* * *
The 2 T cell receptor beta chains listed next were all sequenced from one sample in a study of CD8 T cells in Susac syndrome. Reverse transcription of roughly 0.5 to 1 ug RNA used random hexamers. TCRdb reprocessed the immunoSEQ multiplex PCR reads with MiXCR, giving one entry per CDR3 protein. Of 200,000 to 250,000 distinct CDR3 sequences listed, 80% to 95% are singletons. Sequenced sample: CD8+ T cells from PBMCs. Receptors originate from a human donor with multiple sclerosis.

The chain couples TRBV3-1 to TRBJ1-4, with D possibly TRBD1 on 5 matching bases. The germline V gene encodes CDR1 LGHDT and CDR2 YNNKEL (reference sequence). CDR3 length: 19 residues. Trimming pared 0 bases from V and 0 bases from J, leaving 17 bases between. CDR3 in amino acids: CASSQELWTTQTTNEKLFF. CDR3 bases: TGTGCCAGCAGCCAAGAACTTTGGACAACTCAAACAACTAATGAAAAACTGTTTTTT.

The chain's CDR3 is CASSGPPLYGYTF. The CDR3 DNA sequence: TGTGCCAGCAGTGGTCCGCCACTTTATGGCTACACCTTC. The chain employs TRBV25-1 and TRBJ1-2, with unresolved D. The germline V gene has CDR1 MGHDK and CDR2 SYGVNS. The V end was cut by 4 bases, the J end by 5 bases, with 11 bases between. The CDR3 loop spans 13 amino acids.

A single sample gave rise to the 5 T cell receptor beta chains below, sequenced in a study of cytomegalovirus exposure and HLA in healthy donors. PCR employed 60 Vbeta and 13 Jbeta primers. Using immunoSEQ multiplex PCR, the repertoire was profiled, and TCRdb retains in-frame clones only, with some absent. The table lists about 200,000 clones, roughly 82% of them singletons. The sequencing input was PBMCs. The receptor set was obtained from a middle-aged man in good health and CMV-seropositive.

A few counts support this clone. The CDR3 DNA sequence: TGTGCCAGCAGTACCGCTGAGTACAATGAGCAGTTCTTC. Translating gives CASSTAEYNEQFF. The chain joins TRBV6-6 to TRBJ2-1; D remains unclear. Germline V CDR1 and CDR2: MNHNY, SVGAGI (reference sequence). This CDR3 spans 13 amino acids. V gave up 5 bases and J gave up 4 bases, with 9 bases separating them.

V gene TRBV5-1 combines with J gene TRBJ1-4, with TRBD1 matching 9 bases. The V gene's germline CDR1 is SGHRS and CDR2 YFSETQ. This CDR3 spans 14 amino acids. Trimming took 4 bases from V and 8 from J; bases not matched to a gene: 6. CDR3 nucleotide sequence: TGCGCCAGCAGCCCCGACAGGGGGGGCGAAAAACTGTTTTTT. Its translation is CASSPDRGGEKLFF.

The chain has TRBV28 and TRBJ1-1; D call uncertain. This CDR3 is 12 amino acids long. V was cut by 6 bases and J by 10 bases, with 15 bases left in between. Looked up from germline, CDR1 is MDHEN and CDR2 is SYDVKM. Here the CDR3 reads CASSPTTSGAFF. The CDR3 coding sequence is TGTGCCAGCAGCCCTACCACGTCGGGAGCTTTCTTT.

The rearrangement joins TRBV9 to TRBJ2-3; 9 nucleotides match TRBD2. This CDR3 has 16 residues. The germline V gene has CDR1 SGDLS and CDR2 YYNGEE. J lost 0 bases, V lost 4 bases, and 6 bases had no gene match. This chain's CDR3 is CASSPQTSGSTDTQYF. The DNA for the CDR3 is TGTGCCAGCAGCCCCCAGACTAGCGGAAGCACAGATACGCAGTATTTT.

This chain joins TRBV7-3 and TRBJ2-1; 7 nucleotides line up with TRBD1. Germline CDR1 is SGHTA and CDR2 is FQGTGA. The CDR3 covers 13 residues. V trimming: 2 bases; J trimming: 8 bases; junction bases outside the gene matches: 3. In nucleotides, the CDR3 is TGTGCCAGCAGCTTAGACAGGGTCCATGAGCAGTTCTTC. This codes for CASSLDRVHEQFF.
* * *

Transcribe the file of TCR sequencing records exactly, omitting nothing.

The 2 T cell receptor beta chains listed next were all sequenced from one sample in a study of CD8 T cells in Susac syndrome. Reverse transcription of roughly 0.5 to 1 ug RNA used random hexamers. TCRdb reprocessed the immunoSEQ multiplex PCR reads with MiXCR, giving one entry per CDR3 protein. Of 200,000 to 250,000 distinct CDR3 sequences listed, 80% to 95% are singletons. Sequenced sample: CD8+ T cells from PBMCs. Receptors originate from a human donor with multiple sclerosis.

The chain couples TRBV3-1 to TRBJ1-4, with D possibly TRBD1 on 5 matching bases. The germline V gene encodes CDR1 LGHDT and CDR2 YNNKEL (reference sequence). CDR3 length: 19 residues. Trimming pared 0 bases from V and 0 bases from J, leaving 17 bases between. CDR3 in amino acids: CASSQELWTTQTTNEKLFF. CDR3 bases: TGTGCCAGCAGCCAAGAACTTTGGACAACTCAAACAACTAATGAAAAACTGTTTTTT.

The chain's CDR3 is CASSGPPLYGYTF. The CDR3 DNA sequence: TGTGCCAGCAGTGGTCCGCCACTTTATGGCTACACCTTC. The chain employs TRBV25-1 and TRBJ1-2, with unresolved D. The germline V gene has CDR1 MGHDK and CDR2 SYGVNS. The V end was cut by 4 bases, the J end by 5 bases, with 11 bases between. The CDR3 loop spans 13 amino acids.

A single sample gave rise to the 5 T cell receptor beta chains below, sequenced in a study of cytomegalovirus exposure and HLA in healthy donors. PCR employed 60 Vbeta and 13 Jbeta primers. Using immunoSEQ multiplex PCR, the repertoire was profiled, and TCRdb retains in-frame clones only, with some absent. The table lists about 200,000 clones, roughly 82% of them singletons. The sequencing input was PBMCs. The receptor set was obtained from a middle-aged man in good health and CMV-seropositive.

A few counts support this clone. The CDR3 DNA sequence: TGTGCCAGCAGTACCGCTGAGTACAATGAGCAGTTCTTC. Translating gives CASSTAEYNEQFF. The chain joins TRBV6-6 to TRBJ2-1; D remains unclear. Germline V CDR1 and CDR2: MNHNY, SVGAGI (reference sequence). This CDR3 spans 13 amino acids. V gave up 5 bases and J gave up 4 bases, with 9 bases separating them.

V gene TRBV5-1 combines with J gene TRBJ1-4, with TRBD1 matching 9 bases. The V gene's germline CDR1 is SGHRS and CDR2 YFSETQ. This CDR3 spans 14 amino acids. Trimming took 4 bases from V and 8 from J; bases not matched to a gene: 6. CDR3 nucleotide sequence: TGCGCCAGCAGCCCCGACAGGGGGGGCGAAAAACTGTTTTTT. Its translation is CASSPDRGGEKLFF.

The chain has TRBV28 and TRBJ1-1; D call uncertain. This CDR3 is 12 amino acids long. V was cut by 6 bases and J by 10 bases, with 15 bases left in between. Looked up from germline, CDR1 is MDHEN and CDR2 is SYDVKM. Here the CDR3 reads CASSPTTSGAFF. The CDR3 coding sequence is TGTGCCAGCAGCCCTACCACGTCGGGAGCTTTCTTT.

The rearrangement joins TRBV9 to TRBJ2-3; 9 nucleotides match TRBD2. This CDR3 has 16 residues. The germline V gene has CDR1 SGDLS and CDR2 YYNGEE. J lost 0 bases, V lost 4 bases, and 6 bases had no gene match. This chain's CDR3 is CASSPQTSGSTDTQYF. The DNA for the CDR3 is TGTGCCAGCAGCCCCCAGACTAGCGGAAGCACAGATACGCAGTATTTT.

This chain joins TRBV7-3 and TRBJ2-1; 7 nucleotides line up with TRBD1. Germline CDR1 is SGHTA and CDR2 is FQGTGA. The CDR3 covers 13 residues. V trimming: 2 bases; J trimming: 8 bases; junction bases outside the gene matches: 3. In nucleotides, the CDR3 is TGTGCCAGCAGCTTAGACAGGGTCCATGAGCAGTTCTTC. This codes for CASSLDRVHEQFF.